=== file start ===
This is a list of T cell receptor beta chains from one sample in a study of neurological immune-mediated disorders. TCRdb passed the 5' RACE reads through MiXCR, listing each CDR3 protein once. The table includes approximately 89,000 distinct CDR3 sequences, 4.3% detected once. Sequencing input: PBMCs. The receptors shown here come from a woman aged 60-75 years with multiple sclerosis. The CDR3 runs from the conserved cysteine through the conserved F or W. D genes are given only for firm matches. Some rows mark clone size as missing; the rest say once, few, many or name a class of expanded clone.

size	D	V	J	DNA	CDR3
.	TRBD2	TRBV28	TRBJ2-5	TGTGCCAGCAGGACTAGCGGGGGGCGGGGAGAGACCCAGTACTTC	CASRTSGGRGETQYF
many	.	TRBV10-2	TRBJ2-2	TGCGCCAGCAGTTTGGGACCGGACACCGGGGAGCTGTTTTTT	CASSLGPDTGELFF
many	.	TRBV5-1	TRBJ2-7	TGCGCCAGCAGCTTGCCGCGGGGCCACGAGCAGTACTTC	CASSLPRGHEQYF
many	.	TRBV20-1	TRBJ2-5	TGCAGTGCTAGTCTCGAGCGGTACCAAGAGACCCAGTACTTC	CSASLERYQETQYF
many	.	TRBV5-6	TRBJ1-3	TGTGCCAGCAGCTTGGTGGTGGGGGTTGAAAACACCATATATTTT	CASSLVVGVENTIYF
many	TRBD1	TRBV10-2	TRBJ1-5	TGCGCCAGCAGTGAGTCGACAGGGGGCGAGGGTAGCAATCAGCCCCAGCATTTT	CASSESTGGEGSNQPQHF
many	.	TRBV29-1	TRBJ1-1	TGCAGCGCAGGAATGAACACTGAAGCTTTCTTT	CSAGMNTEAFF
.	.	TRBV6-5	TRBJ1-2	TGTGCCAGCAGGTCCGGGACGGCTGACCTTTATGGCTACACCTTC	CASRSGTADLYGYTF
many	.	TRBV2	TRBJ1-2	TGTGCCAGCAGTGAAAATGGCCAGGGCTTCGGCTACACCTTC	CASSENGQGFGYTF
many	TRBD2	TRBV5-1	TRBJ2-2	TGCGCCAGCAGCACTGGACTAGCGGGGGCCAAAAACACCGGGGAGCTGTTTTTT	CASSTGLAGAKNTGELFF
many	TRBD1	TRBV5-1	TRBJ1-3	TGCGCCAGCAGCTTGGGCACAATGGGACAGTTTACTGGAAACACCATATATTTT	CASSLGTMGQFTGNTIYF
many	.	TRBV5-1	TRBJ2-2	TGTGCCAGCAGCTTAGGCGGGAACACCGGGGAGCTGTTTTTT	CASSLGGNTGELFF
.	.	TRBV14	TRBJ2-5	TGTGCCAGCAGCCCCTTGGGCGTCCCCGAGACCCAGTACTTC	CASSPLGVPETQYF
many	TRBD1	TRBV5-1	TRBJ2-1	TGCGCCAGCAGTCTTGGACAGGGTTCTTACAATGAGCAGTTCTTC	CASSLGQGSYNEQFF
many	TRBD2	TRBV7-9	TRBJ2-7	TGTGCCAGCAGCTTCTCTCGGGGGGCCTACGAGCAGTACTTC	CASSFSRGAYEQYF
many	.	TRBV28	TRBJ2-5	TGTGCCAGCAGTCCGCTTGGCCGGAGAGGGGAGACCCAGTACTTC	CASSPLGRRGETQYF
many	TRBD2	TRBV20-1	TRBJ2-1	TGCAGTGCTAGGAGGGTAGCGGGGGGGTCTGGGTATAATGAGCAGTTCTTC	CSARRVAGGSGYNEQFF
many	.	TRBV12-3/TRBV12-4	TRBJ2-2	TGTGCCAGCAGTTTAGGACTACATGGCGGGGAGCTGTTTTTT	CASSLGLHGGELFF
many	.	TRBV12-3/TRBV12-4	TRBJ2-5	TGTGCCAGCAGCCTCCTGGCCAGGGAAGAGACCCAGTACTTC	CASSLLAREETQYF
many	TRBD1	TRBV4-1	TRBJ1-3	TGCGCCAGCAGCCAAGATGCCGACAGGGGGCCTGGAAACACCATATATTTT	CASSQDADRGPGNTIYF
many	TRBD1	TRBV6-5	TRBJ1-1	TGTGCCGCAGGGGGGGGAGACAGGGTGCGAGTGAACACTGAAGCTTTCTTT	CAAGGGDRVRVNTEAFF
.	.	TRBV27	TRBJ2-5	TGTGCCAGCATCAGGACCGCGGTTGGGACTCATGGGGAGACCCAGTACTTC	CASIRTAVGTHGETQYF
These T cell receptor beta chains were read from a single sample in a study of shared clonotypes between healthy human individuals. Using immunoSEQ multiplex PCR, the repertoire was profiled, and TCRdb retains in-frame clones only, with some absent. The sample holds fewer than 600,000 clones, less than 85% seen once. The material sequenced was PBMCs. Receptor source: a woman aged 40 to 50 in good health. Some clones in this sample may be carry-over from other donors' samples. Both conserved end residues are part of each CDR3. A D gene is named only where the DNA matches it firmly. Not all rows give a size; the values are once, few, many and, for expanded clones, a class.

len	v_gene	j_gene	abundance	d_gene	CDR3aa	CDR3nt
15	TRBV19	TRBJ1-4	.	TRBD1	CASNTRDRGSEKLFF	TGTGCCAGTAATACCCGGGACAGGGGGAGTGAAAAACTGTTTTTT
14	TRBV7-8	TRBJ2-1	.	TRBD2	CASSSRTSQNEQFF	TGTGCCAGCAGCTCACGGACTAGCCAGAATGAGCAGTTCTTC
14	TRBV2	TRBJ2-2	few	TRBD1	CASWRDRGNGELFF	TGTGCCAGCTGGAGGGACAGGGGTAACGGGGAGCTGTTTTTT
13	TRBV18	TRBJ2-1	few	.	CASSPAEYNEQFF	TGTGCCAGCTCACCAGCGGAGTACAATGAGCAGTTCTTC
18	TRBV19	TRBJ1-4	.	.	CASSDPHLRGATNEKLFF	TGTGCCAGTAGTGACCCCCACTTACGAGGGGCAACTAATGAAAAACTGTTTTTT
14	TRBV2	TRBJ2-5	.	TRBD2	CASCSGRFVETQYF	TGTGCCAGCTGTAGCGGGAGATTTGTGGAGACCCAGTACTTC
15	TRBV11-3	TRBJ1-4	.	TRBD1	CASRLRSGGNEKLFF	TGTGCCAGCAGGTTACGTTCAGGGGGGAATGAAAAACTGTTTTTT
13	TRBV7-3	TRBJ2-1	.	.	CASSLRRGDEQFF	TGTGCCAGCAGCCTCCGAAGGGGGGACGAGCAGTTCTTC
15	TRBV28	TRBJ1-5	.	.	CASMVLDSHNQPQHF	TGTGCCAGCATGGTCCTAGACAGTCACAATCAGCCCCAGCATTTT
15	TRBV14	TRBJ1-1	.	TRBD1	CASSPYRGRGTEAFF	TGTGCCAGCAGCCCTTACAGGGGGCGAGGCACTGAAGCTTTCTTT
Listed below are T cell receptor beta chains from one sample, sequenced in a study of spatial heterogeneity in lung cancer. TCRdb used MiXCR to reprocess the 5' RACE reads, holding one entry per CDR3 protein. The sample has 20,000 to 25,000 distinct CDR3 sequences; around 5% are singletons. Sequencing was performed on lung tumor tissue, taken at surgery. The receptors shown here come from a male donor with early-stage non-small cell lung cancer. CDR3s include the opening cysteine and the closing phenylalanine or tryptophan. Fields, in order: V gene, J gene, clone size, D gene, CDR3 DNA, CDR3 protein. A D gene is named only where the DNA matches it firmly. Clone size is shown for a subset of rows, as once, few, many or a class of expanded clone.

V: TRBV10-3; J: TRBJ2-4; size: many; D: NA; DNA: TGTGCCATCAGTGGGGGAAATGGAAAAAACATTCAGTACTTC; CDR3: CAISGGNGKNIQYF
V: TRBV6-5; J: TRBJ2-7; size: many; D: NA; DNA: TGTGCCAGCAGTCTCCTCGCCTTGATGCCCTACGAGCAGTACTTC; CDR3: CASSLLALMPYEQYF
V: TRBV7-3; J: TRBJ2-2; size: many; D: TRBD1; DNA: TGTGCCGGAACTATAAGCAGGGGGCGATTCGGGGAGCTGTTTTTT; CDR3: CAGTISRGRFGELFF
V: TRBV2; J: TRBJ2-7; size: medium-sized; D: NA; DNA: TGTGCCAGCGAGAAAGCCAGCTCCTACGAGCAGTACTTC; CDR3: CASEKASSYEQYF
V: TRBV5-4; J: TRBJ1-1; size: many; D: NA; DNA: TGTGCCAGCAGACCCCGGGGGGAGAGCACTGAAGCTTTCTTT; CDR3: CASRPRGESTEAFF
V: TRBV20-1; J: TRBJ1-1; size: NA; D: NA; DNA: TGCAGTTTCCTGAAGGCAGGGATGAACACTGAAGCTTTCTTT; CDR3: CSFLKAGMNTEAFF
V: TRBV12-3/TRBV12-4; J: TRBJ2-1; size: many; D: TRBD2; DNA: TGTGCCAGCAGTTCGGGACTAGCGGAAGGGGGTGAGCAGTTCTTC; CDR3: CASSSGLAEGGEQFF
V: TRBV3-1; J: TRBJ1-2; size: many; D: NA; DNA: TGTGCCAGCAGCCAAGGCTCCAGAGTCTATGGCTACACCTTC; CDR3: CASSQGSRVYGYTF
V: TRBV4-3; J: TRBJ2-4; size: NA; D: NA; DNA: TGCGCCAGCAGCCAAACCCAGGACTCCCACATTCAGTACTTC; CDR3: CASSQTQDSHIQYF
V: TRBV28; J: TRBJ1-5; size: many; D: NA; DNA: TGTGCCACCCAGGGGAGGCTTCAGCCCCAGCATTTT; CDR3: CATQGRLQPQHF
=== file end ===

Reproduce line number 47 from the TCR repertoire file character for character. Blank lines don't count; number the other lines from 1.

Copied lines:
V: TRBV28; J: TRBJ1-5; size: many; D: NA; DNA: TGTGCCACCCAGGGGAGGCTTCAGCCCCAGCATTTT; CDR3: CATQGRLQPQHF